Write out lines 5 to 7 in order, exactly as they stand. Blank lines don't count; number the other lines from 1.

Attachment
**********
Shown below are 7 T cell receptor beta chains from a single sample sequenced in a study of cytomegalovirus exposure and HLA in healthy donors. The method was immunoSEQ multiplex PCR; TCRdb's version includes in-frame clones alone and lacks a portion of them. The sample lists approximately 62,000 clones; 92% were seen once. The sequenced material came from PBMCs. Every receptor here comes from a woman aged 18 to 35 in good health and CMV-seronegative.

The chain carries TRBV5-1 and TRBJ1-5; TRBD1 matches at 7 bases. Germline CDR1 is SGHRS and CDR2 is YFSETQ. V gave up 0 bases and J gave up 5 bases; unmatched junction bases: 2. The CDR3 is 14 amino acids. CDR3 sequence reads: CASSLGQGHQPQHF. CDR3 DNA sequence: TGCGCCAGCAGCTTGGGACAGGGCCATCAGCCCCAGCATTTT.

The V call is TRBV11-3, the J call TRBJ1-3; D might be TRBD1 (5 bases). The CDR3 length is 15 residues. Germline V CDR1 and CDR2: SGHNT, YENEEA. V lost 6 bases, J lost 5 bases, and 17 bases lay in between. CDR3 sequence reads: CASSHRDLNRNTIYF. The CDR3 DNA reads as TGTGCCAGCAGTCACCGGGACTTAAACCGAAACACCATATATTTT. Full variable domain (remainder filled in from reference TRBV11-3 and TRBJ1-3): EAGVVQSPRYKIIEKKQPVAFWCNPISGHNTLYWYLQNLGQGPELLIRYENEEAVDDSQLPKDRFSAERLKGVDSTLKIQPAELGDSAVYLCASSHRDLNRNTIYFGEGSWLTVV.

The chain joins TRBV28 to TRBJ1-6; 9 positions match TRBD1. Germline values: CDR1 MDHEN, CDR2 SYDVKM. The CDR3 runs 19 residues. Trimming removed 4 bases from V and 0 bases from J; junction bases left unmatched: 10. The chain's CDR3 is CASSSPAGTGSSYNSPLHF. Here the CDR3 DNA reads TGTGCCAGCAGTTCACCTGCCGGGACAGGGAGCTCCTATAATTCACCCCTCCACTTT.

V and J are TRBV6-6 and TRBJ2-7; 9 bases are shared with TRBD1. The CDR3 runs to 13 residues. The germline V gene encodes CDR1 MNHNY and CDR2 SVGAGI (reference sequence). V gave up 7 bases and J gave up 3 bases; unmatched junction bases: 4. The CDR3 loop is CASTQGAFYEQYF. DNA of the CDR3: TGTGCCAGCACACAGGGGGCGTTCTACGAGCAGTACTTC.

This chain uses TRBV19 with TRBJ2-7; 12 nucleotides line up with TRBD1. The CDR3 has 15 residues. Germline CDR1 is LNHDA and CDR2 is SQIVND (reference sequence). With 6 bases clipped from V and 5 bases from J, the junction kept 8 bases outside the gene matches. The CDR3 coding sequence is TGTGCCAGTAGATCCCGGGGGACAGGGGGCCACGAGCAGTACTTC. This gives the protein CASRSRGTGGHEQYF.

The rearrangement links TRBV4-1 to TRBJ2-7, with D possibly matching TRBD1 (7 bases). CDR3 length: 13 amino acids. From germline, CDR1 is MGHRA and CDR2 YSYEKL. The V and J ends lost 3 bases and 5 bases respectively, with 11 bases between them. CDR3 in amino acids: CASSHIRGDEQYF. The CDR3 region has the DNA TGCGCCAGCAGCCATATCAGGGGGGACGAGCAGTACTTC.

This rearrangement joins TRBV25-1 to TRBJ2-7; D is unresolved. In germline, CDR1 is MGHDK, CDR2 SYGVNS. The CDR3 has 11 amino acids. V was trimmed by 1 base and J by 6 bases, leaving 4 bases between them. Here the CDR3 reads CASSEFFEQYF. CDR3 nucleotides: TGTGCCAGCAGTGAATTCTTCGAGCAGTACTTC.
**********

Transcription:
V and J are TRBV6-6 and TRBJ2-7; 9 bases are shared with TRBD1. The CDR3 runs to 13 residues. The germline V gene encodes CDR1 MNHNY and CDR2 SVGAGI (reference sequence). V gave up 7 bases and J gave up 3 bases; unmatched junction bases: 4. The CDR3 loop is CASTQGAFYEQYF. DNA of the CDR3: TGTGCCAGCACACAGGGGGCGTTCTACGAGCAGTACTTC.

This chain uses TRBV19 with TRBJ2-7; 12 nucleotides line up with TRBD1. The CDR3 has 15 residues. Germline CDR1 is LNHDA and CDR2 is SQIVND (reference sequence). With 6 bases clipped from V and 5 bases from J, the junction kept 8 bases outside the gene matches. The CDR3 coding sequence is TGTGCCAGTAGATCCCGGGGGACAGGGGGCCACGAGCAGTACTTC. This gives the protein CASRSRGTGGHEQYF.

The rearrangement links TRBV4-1 to TRBJ2-7, with D possibly matching TRBD1 (7 bases). CDR3 length: 13 amino acids. From germline, CDR1 is MGHRA and CDR2 YSYEKL. The V and J ends lost 3 bases and 5 bases respectively, with 11 bases between them. CDR3 in amino acids: CASSHIRGDEQYF. The CDR3 region has the DNA TGCGCCAGCAGCCATATCAGGGGGGACGAGCAGTACTTC.